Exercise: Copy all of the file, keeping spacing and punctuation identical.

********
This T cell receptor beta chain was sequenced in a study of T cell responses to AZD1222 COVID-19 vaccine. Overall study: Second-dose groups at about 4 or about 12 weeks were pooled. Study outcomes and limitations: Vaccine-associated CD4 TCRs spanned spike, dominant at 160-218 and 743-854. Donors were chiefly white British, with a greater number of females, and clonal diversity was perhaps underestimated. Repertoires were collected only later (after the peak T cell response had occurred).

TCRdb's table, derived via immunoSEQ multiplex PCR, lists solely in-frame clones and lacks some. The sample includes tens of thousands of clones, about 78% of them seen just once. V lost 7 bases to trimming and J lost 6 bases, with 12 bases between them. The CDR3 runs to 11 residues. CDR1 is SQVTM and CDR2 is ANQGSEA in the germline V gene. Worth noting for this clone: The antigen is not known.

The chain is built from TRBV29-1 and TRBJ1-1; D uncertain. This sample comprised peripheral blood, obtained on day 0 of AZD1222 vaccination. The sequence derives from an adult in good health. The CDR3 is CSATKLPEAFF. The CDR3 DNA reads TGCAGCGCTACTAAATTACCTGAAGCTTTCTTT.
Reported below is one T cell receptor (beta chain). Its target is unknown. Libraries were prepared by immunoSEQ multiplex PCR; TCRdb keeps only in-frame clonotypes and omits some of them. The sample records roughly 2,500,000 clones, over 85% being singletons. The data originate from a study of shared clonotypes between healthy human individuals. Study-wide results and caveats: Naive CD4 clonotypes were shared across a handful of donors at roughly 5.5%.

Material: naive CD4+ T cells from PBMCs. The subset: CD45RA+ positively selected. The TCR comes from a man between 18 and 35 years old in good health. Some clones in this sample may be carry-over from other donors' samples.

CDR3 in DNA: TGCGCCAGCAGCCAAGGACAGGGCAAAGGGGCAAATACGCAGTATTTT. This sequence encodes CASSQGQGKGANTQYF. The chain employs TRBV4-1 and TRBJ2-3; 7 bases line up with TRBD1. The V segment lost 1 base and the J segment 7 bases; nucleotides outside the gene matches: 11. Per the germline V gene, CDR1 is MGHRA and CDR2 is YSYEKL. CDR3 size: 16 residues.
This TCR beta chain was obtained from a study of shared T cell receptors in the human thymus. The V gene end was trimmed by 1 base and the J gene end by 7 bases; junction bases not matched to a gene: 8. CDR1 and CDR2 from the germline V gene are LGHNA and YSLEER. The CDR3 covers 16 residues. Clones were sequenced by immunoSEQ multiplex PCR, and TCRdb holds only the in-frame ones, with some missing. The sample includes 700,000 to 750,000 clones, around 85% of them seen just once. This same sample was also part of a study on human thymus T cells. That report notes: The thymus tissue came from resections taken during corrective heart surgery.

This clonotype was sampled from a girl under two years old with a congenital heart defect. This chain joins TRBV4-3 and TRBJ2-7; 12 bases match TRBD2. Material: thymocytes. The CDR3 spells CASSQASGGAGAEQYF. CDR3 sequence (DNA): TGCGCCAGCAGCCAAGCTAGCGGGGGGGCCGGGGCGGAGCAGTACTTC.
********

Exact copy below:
This T cell receptor beta chain was sequenced in a study of T cell responses to AZD1222 COVID-19 vaccine. Overall study: Second-dose groups at about 4 or about 12 weeks were pooled. Study outcomes and limitations: Vaccine-associated CD4 TCRs spanned spike, dominant at 160-218 and 743-854. Donors were chiefly white British, with a greater number of females, and clonal diversity was perhaps underestimated. Repertoires were collected only later (after the peak T cell response had occurred).

TCRdb's table, derived via immunoSEQ multiplex PCR, lists solely in-frame clones and lacks some. The sample includes tens of thousands of clones, about 78% of them seen just once. V lost 7 bases to trimming and J lost 6 bases, with 12 bases between them. The CDR3 runs to 11 residues. CDR1 is SQVTM and CDR2 is ANQGSEA in the germline V gene. Worth noting for this clone: The antigen is not known.

The chain is built from TRBV29-1 and TRBJ1-1; D uncertain. This sample comprised peripheral blood, obtained on day 0 of AZD1222 vaccination. The sequence derives from an adult in good health. The CDR3 is CSATKLPEAFF. The CDR3 DNA reads TGCAGCGCTACTAAATTACCTGAAGCTTTCTTT.
Reported below is one T cell receptor (beta chain). Its target is unknown. Libraries were prepared by immunoSEQ multiplex PCR; TCRdb keeps only in-frame clonotypes and omits some of them. The sample records roughly 2,500,000 clones, over 85% being singletons. The data originate from a study of shared clonotypes between healthy human individuals. Study-wide results and caveats: Naive CD4 clonotypes were shared across a handful of donors at roughly 5.5%.

Material: naive CD4+ T cells from PBMCs. The subset: CD45RA+ positively selected. The TCR comes from a man between 18 and 35 years old in good health. Some clones in this sample may be carry-over from other donors' samples.

CDR3 in DNA: TGCGCCAGCAGCCAAGGACAGGGCAAAGGGGCAAATACGCAGTATTTT. This sequence encodes CASSQGQGKGANTQYF. The chain employs TRBV4-1 and TRBJ2-3; 7 bases line up with TRBD1. The V segment lost 1 base and the J segment 7 bases; nucleotides outside the gene matches: 11. Per the germline V gene, CDR1 is MGHRA and CDR2 is YSYEKL. CDR3 size: 16 residues.
This TCR beta chain was obtained from a study of shared T cell receptors in the human thymus. The V gene end was trimmed by 1 base and the J gene end by 7 bases; junction bases not matched to a gene: 8. CDR1 and CDR2 from the germline V gene are LGHNA and YSLEER. The CDR3 covers 16 residues. Clones were sequenced by immunoSEQ multiplex PCR, and TCRdb holds only the in-frame ones, with some missing. The sample includes 700,000 to 750,000 clones, around 85% of them seen just once. This same sample was also part of a study on human thymus T cells. That report notes: The thymus tissue came from resections taken during corrective heart surgery.

This clonotype was sampled from a girl under two years old with a congenital heart defect. This chain joins TRBV4-3 and TRBJ2-7; 12 bases match TRBD2. Material: thymocytes. The CDR3 spells CASSQASGGAGAEQYF. CDR3 sequence (DNA): TGCGCCAGCAGCCAAGCTAGCGGGGGGGCCGGGGCGGAGCAGTACTTC.